Learning how to write beautiful Chinese characters

character shapesAfter teaching Thumper the different character shape, I gave her our first writing lesson about 2 days later.  I’m definitely on a high because the results were really surprising to me, in a good way.

I only had formal Chinese instructions up to 4th grade, and as an adult, I find my writing pretty atrocious.  It just looks like half way between a child’s and adult writing.  It’s missing a lot of the components that make writing characters more akin to writing beautiful handwriting or beautiful calligraphy.

Background Info

As I talked about in the previous post about character shapes, there are a gazillion of them.  Yes, I exaggerate a bit.  Before our lesson I’ve actually done some random reading while researching stroke order and read about WHY we write Chinese character a particular way.  It’s all about Chinese calligraphy, because calligraphy is an art.  So good pretty writing is about making it look beautiful.

Unfortunately, with the advent of typesetting, many teachers lament that this skill is getting lost.  The typesetting character isn’t necessarily how you would write a character.  So it is very important to use 標楷體 when you’re using fonts for lesson plans.  Because they tell you how the brush starts and stops.  And if you know about strokes then when you see a character, you can look at it for clues on how to actually write the character.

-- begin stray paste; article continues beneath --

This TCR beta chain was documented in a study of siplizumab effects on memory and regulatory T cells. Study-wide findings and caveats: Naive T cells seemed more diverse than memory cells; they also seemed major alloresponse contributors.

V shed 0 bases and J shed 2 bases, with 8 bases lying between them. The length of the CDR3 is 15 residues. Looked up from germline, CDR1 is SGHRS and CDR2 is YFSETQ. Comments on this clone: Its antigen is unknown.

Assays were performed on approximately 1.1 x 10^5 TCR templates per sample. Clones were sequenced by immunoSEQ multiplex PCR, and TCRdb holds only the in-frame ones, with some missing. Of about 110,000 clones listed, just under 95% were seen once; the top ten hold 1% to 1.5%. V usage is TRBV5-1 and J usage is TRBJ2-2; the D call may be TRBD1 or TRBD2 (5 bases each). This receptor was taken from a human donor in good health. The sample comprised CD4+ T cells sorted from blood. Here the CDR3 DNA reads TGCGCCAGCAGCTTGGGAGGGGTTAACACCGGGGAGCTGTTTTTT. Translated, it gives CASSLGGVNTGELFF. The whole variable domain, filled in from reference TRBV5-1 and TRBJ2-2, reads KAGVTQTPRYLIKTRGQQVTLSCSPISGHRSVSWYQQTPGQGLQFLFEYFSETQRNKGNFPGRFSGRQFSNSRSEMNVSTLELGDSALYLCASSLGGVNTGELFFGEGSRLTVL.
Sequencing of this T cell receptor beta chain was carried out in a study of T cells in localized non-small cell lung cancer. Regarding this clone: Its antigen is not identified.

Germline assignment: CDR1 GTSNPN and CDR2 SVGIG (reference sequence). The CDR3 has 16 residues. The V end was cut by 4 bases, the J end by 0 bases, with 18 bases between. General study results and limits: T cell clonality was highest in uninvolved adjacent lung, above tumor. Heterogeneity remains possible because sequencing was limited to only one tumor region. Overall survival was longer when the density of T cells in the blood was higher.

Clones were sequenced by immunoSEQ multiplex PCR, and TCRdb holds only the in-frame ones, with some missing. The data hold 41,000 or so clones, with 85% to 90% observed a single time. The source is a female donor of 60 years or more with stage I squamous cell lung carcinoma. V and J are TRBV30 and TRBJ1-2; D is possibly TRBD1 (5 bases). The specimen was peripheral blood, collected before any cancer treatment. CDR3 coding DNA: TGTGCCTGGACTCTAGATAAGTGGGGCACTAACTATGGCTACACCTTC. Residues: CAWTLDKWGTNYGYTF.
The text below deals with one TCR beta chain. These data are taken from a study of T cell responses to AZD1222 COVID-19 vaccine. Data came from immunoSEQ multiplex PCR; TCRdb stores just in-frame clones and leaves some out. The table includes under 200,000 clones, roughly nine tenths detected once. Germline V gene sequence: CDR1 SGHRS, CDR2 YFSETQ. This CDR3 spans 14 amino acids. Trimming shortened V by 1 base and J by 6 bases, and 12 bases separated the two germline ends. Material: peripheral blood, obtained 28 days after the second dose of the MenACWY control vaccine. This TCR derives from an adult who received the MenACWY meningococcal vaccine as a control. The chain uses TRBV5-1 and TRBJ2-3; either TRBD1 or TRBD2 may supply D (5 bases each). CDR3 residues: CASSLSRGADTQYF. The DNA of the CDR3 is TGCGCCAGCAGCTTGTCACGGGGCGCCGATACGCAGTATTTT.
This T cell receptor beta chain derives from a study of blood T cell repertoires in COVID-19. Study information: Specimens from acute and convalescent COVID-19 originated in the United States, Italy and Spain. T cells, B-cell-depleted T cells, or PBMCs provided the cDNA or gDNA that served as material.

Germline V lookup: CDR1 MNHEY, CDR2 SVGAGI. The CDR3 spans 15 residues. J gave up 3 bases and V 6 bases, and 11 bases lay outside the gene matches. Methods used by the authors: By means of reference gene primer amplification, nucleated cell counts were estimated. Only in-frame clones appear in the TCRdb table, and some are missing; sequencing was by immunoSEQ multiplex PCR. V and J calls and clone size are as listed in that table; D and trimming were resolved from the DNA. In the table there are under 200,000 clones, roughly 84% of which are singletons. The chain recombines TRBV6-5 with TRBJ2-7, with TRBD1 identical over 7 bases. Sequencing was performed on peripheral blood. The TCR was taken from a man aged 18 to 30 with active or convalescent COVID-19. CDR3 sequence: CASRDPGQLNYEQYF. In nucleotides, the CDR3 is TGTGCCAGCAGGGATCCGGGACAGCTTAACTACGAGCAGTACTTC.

I did not use to like this font because I did find that often they are not how we actually write characters though.  But now I do use it knowing it’s mimicking brush strokes.  However, I don’t think it is good as a way to copy how characters are written.  This is why the character practice sheets from the major textbook publishing companies now have a 鋼筆字 component.  One big reason is that the left right stroke (橫) is actually written at a 7 degree angle.  Don’t ask me why it’s exactly 7 degrees.  But I read about it on this website.  I actually then went and drew a character grid and mapped my 標楷體 onto it.  And it is indeed 7 degrees for all the 標楷體 characters.

I’ve been searching and searching online over 3 years for a font that mimics 鋼筆字 and really none are exactly right for young children, because they do add a beautiful writing component to it and this means that the strokes are sometimes not very clear, they kind of start mimicking brushes.  However, I’m now using the 華康雅風體 in my dictionary since it’s going to be used for writing.  You can find bootlegged copies online all over the place.

Because writing Chinese characters is all about fitting into a square.  So another thing I learned about strokes is that sometimes strokes change in order for the character to fit properly into one square.  For example, for the character 林, which is made up of two 木’s.   木’s stroke order is 一橫,一豎,一瞥,一捺.  When it’s written on the left side, it’s 一橫,一豎,一瞥,一點.  So the left to right diagonal (\) is shortened in order to allow room for the right 木 to fit in there.  There are many cases like that.

Apparently if you look at the character practice sheets from New Taipei Government, you can kind of see this.  When they teach characters, they do point out these little gotchas.  I really really wanted to use these character practice sheets.  But alas, we’re following Sagebook, so instead I’m making more work for me by doing it myself through using the 華康雅風體 font.

How I presented